"I was impressed by the strength of the characters," she says. "It's eminently relatable and original, and brings up ideas and issues we've all faced and deals with them in an honest way. It's easy to see why fans can quote whole passages from this book. It's the kind of book you keep and re-read to find new meaning or to revisit certain times, whether these things happened to you 20 years ago or they're happening now."

Chase and Di Novi soon joined forces to develop The Sisterhood of the Travelling Pants, with producers Broderick Johnson and Andrew A Kosove, founders and co-presidents of Alcon Entertainment.

"What made Broderick and me so passionate about it was how different it was from the traditional approach," notes Kosove, who, with partner Johnson, has brought a diverse slate of films to the screen, among them Insomnia, Dude Where's My Car, My Dog Skip and this year's Racing Stripes. "It's a smart movie that doesn't talk down to its audience. Even though our protagonists are young women, the quality and the drama is mature."

Johnson concurs, adding, "The charm of the story is its authenticity. First love, first loss, the first time we're confronted with tragedy, and through it all the humour and great times we share with friends - these moments are universal."

The filmmakers hired writers Delia Ephron (Michael, You've Got Mail, the upcoming Bewitched) and Elizabeth Chandler (A Little Princess, What A Girl Wants) to work on a screenplay and the search began for a director.

Chase recalls how director Ken Kwapis met the team's high expectations in their initial meeting. "In great detail," she says, "he spoke about each character with complete understanding. Nothing sappy or cute. As he walked out the door I knew, 'this is the guy.' This is the guy who can make you smile and have fun and then deliver completely on the emotion and gravity and connect all the dots."

Renowned in the industry for directing some of the most groundbreaking and intelligent shows on television, beginning with The Larry Sanders Show and including ER, Malcolm in the Middle, Freaks and Geeks, The Bernie Mac Show and The Office, Kwapis shared a 2000 Emmy Award nomination for his producing work on Malcolm in the Middle. He has directed seven features, including He Said, She Said and most recently the independent Sexual Life.

"What struck me most," Kwapis explains, "was that the four stories were so different and the characters such different types and yet I was able to identify with them equally. It reminded me of a film that had a profound effect on me as a teenager and ultimately steered me toward my career: American Graffiti. I loved all of those characters and felt on some inexplicable level that they represented different aspects of myself. So when I read the Sisterhood script, I knew this should be a film for which every member of the audience sees themselves reflected not in a single character but in several or maybe all of them. There are no villains here, there are only people; people who make good or bad choices and sometimes screw up, and these are choices that I've made and that everyone in the audience has made.

"Structurally," he says, "I sometimes thought of it in musical terms, as a piece for four voices. Each of us has known shyness like Lena or dreamt of being impulsive like Bridget. Each of us has a sarcastic, rebellious side, like Tibby and would like to be as passionate and expressive as Carmen. Ultimately, I wanted to create the worlds these young women inhabit so we could eavesdrop on their lives."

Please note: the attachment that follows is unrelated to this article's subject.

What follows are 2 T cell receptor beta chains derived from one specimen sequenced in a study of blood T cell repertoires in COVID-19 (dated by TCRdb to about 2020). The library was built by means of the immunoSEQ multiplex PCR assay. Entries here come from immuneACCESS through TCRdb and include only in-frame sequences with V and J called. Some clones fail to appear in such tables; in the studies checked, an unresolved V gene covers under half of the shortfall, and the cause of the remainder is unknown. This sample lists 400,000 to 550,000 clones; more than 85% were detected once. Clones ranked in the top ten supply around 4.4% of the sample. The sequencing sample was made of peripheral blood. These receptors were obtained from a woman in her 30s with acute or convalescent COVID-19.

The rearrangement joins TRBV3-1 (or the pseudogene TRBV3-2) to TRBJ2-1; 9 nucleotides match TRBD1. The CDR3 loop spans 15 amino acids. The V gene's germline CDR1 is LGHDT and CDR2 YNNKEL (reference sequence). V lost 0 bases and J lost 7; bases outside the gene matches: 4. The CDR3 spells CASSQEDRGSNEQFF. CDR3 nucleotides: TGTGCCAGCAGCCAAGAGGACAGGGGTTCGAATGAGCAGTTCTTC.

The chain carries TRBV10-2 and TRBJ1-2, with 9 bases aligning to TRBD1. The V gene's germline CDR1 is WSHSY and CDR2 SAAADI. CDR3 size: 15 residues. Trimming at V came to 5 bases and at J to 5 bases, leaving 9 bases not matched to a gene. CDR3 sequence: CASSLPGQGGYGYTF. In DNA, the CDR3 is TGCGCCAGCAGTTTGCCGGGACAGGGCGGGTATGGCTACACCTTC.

Of paramount importance to the director was "making sure the voices and intention of Ann Brashares' story were vividly preserved from book to screen."

Brashares, watching the film evolve, reports being "delighted at how it turned out, absolutely true to the spirit of the book," and notes that Kwapis did not shy away from depicting her characters as she envisioned them, "honestly, warts and all. I wanted them to be natural, with their flaws and weaknesses, their occasional snap judgments and pettiness."

The author also appreciated that the filmmakers avoided the temptation to wrap everything up neatly, emphasising, "I never want to tell a story that's leading up to a lesson learned. If that's what's drawing you through a story then you're not listening to the characters they way you need to. In life, not everything is resolved."

"We'd been a foursome for as long as I could remember. We depended on

each other to understand things that no one else could, and to be there

for the things we couldn't face alone."

- Carmen


Faced with the challenge of introducing four actresses who had never met and helping them develop a credible chemistry on screen as though they had known each other all their lives, Kwapis invited them on a special shopping trip before production started. He gave them each $75 and turned them loose in a thrift store for an afternoon, charged with finding an outfit for themselves and each other - in character.

As a result, "They immediately began to interact as Tibby, Carmen, Bridget and Lena," he says. "It helped immensely toward developing that lived-in feeling of lifelong friendship. What I wanted to avoid was their putting on a show of being great friends."

In retrospect, he needn't have worried because the four became fast friends on set and have remained close. "It's always a crap shoot when you cast actors," Di Novi says realistically. "Are they going to like each other, are they going to get along? In this case, the movie gods were on our side and these women naturally clicked. They had so much fun together. Ultimately that energy and camaraderie shows on screen, which is great because one important thing about this story is that it's not syrupy or too earnest; it has a sense of fun and irreverence running through the drama."

"Casting on this project was key," notes Chase. "Not only did each young woman have to be a terrific actress in her own right she had to fit the part. Readers know these characters so well we really wanted our choices to embody the essence of each one. Together, they had to represent the sisterhood - without that, there's no movie." Adds Kosove, "our objective was not so much to find four actresses but to find these four women."